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What I Need to Learn to Succeed as an Entrepreneur
Identifying important skills crucial to developing as an entrepreneur
Jack Mara | Aug 23, 2015
In my six months of running 10Thoughts (or whatever date 10Thoughts officially moved from a class project to a company) I have learned a lot about the skills you must develop and the concepts you must embrace to be an entrepreneur. I certainly have not fully developed or embraced all these skills… but at least I can now identify them! Here are five important ones:
1) Dealing with lack of structure – Can you learn how to thrive in an environment that is unstructured? In many MBA roles you are handed clear workstreams and follow specific processes. In the entrepreneur world there is no clear workstream. There is no system – it is your job to figure out “the system.” People always ask me how I know what to do every day. The answer is I often don’t. There are endless things I can do – but figuring out what to prioritize and what adds the most value is difficult.
To add value as an employee in an early stage startup you need to be able to figure out how to push for results rather than following a proven system to achieve the results. For example, when I describe a priority to Jeffrey I say something like: “Figure out how to get people just reading in the weekly email to visit the website more often.” If he says “how?” I’d offer some thoughts, but at the end of the day I do not know, his guess is as good as mine. He needs to not only figure it out, but he needs to figure out HOW to figure it out.
2) Grinding through unglamorous work – in the news you hear about the glamour work in startups. But in reality you need to grind through tons of work that is not exciting, every day. Right now for me the thrill of a startup is that 25% of the work is by far the most exciting of my career. But 75% is less exciting than work I did in my first six months as an entry level employee. 75% is still a big number, that number 6 months ago was 95%.
During this grind huge success is not “right around the corner,” if it happens ever it is years down the line. Are you willing to do all this grinding for a small chance of success that is far off in the distance?
3) Willingness to cold call – cold calling sucks. But if you want to be a successful entrepreneur you need to be willing to pick up the phone and call people. You need to proactively make things happen. You do not need to like it, but you better be willing to do it and learn how to get good at it.
4) Dealing with failure – You fail all the time in the start-up world, people say no all the time. You need to learn to deal with it and just keep trucking. There were times when I first started where the rejections caused me to lose steam or beat me down to the point where my productivity was temporarily diminished. It used to bother me when people said my idea will not work. Little comments threw me off and rattled me. But this experience has given me so many reps with failure. I learned how to keep on pushing and mentally handle the setbacks.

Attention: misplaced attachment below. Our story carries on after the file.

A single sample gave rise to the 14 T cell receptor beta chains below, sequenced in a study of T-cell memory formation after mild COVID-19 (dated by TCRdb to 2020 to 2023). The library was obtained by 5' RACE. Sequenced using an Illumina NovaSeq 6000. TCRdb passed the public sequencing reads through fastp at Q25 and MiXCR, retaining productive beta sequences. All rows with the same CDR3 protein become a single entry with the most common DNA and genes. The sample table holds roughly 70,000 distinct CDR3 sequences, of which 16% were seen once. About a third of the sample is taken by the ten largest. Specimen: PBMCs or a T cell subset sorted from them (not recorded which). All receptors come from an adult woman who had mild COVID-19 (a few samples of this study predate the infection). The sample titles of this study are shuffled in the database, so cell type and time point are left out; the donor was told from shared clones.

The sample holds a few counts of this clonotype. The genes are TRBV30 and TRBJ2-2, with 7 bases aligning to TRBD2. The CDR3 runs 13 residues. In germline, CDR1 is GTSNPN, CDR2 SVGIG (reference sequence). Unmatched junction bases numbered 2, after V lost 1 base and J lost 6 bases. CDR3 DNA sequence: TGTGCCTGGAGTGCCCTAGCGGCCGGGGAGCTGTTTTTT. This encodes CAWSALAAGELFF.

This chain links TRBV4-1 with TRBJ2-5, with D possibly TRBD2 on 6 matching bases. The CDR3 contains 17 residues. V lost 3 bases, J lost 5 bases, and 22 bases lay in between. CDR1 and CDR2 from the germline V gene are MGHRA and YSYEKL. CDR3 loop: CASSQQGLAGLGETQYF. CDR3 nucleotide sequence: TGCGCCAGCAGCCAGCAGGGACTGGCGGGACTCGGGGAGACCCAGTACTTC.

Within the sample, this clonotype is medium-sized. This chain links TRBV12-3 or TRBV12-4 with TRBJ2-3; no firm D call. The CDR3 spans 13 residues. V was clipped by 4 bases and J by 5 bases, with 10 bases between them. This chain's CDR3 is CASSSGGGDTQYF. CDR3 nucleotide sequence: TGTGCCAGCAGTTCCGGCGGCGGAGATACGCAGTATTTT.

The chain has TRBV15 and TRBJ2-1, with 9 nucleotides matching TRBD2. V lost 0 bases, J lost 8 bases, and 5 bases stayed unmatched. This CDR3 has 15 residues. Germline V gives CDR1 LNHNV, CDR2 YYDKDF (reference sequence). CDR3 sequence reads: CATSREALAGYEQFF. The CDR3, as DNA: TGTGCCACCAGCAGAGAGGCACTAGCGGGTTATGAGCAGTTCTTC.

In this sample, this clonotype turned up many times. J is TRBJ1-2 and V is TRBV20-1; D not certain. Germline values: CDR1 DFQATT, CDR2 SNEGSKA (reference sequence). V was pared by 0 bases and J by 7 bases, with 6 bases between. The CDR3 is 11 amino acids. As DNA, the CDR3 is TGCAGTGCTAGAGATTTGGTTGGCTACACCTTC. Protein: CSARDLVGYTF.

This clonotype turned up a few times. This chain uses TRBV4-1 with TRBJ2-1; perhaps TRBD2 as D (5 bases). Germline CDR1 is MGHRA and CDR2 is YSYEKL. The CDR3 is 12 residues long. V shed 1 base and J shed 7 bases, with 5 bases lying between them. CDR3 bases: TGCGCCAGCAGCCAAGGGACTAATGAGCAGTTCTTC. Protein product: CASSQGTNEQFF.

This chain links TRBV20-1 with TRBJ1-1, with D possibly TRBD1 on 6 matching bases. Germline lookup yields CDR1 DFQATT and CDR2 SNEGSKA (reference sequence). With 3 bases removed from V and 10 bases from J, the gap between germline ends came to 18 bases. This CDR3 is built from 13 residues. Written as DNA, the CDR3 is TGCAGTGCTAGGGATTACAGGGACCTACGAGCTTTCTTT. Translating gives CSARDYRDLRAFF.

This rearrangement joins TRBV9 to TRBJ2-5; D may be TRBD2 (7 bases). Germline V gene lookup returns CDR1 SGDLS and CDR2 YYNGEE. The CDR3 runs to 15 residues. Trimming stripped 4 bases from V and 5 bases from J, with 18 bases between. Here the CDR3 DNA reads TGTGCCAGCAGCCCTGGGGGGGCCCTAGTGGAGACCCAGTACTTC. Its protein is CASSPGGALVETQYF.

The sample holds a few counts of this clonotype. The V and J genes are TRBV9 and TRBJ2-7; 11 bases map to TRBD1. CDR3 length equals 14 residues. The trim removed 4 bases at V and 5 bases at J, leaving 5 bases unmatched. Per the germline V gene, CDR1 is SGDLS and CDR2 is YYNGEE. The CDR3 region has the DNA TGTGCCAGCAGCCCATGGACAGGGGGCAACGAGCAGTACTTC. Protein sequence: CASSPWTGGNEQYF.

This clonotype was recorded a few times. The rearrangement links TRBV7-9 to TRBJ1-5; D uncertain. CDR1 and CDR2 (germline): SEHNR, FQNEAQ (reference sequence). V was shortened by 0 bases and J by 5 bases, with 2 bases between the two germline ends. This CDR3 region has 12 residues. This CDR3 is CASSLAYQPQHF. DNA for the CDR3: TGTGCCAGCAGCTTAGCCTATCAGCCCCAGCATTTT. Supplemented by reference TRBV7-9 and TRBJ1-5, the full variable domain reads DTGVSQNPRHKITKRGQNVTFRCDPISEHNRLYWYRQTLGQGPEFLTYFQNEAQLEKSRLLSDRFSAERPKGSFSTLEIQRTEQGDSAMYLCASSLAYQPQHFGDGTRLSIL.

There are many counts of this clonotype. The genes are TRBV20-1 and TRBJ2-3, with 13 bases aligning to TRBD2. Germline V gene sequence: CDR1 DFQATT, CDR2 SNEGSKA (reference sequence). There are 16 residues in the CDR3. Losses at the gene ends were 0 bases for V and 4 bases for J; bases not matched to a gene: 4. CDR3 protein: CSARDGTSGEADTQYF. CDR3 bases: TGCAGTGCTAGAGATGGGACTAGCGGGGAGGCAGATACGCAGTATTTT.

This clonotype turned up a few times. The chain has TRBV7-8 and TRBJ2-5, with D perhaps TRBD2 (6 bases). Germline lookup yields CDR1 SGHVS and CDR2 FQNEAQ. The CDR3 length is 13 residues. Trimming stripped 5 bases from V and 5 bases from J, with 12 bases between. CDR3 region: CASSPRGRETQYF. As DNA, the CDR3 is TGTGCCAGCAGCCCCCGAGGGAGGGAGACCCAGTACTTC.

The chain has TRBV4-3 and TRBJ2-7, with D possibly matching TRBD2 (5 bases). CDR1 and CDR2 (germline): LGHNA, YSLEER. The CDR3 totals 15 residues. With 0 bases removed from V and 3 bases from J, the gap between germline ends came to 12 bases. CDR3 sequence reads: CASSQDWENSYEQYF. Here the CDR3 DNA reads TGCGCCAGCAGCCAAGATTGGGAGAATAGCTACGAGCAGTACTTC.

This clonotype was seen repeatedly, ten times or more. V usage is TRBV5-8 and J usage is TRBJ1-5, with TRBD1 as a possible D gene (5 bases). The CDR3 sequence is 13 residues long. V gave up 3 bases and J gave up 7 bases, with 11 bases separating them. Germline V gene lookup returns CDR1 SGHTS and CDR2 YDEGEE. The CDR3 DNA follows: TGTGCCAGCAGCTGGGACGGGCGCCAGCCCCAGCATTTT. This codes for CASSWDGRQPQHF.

5) Bothering people – Are you worried about bothering people? Probably. But if you can’t get over it you will not be a good entrepreneur. Entrepreneurs need to bother people, they need connections, they need sales, they need users, they need feedback, they need tests and they need money. If there is a person that can potentially help that you don’t call because: “You don’t want to bother them” you will struggle as an entrepreneur. It is uncomfortable, it is annoying, you need to be incredibly savvy about it, but at the end of the day you need to be willing to be a little bit of a pest.
In the B2B sales effort right now I am the guy that pops up in an inbox that makes people say “how the hell did this guy get my email address? I’m the guy whose number no one recognizes when I call. There is a guy I know fairly well who I want to speak with. Scheduling time through email has not worked. I now call him once a week and leave a voicemail and I will be doing that until he speaks with me. At the end of the day, if 10Thoughts does not work out I never want to look back and say I left stones unturned because I was too afraid of bothering people.
If you think I sound crazy in that last paragraph you will be interested to know that my mentors – battle tested entrepreneurs that actually succeeded and know that they are doing – are pushing me to ask family and friends for money in my raising process. They say that is where original seed rounds typically come from. I push back and say I am not even close to comfortable putting that pressure on my family and friends unless they approach me. They say ask them and make them say no, that is what real entrepreneurs do. Ouch.
In their blogs talking about what it takes to be a successful entrepreneur they probably write about how you need to be willing to ask your family and friends for money…
Written by Jack Mara - Please submit all responses to jackmara@10Thoughts.com
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